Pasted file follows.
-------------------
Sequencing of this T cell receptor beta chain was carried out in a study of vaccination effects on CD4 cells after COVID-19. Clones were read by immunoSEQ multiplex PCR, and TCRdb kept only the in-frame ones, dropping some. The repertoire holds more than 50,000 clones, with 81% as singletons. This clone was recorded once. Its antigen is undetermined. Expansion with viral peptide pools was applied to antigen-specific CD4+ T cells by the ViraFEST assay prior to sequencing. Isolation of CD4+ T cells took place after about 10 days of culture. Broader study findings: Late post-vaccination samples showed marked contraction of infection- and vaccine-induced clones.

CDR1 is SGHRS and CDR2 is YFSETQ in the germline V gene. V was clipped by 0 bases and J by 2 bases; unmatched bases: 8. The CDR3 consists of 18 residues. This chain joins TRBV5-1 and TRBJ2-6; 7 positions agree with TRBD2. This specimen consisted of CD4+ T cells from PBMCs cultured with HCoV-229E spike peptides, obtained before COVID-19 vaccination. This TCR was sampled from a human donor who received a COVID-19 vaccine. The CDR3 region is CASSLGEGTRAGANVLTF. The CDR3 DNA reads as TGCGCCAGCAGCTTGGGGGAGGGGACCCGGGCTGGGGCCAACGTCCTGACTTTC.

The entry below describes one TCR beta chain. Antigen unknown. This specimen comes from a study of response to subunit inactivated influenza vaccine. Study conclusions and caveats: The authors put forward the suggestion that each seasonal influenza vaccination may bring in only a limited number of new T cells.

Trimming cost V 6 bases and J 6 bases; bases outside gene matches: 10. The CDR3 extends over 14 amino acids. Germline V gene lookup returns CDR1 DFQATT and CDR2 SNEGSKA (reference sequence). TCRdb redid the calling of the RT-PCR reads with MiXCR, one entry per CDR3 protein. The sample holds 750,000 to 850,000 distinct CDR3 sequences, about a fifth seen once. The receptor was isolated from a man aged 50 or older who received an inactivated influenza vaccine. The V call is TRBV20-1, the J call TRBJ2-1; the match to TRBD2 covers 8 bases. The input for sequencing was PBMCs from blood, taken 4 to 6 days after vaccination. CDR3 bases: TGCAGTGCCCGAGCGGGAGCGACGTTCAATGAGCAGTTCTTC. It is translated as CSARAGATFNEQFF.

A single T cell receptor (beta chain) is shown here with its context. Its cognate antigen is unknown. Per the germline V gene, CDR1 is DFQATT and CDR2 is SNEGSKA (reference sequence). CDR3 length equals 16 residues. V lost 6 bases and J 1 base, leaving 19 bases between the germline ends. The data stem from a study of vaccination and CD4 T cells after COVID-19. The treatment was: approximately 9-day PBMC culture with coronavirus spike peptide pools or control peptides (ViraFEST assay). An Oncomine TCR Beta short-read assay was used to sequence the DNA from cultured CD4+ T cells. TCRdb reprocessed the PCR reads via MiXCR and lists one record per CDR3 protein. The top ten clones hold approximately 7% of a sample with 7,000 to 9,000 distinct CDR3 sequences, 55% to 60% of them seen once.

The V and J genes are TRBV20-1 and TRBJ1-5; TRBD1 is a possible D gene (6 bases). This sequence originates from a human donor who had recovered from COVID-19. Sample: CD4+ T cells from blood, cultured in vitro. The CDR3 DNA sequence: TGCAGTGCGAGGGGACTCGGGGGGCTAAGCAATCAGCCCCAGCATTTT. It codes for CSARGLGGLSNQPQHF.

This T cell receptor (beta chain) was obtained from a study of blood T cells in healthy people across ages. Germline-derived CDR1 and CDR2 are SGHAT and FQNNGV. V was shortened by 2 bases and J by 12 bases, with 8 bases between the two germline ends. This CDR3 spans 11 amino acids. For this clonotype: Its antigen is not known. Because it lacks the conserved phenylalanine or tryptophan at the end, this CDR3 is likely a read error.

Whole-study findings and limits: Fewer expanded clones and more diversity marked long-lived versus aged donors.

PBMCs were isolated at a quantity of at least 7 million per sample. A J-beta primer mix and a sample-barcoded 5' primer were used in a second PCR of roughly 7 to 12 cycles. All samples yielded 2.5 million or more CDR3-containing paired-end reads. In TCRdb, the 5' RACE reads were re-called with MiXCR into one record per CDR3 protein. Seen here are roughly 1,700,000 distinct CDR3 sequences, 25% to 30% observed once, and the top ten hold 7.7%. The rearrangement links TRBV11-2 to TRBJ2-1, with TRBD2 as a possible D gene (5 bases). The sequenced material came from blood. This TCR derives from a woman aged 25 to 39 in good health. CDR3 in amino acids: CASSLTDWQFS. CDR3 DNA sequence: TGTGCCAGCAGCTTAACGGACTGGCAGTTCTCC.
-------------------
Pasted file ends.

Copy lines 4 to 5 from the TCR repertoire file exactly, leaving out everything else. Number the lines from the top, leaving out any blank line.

Trimming cost V 6 bases and J 6 bases; bases outside gene matches: 10. The CDR3 extends over 14 amino acids. Germline V gene lookup returns CDR1 DFQATT and CDR2 SNEGSKA (reference sequence). TCRdb redid the calling of the RT-PCR reads with MiXCR, one entry per CDR3 protein. The sample holds 750,000 to 850,000 distinct CDR3 sequences, about a fifth seen once. The receptor was isolated from a man aged 50 or older who received an inactivated influenza vaccine. The V call is TRBV20-1, the J call TRBJ2-1; the match to TRBD2 covers 8 bases. The input for sequencing was PBMCs from blood, taken 4 to 6 days after vaccination. CDR3 bases: TGCAGTGCCCGAGCGGGAGCGACGTTCAATGAGCAGTTCTTC. It is translated as CSARAGATFNEQFF.

A single T cell receptor (beta chain) is shown here with its context. Its cognate antigen is unknown. Per the germline V gene, CDR1 is DFQATT and CDR2 is SNEGSKA (reference sequence). CDR3 length equals 16 residues. V lost 6 bases and J 1 base, leaving 19 bases between the germline ends. The data stem from a study of vaccination and CD4 T cells after COVID-19. The treatment was: approximately 9-day PBMC culture with coronavirus spike peptide pools or control peptides (ViraFEST assay). An Oncomine TCR Beta short-read assay was used to sequence the DNA from cultured CD4+ T cells. TCRdb reprocessed the PCR reads via MiXCR and lists one record per CDR3 protein. The top ten clones hold approximately 7% of a sample with 7,000 to 9,000 distinct CDR3 sequences, 55% to 60% of them seen once.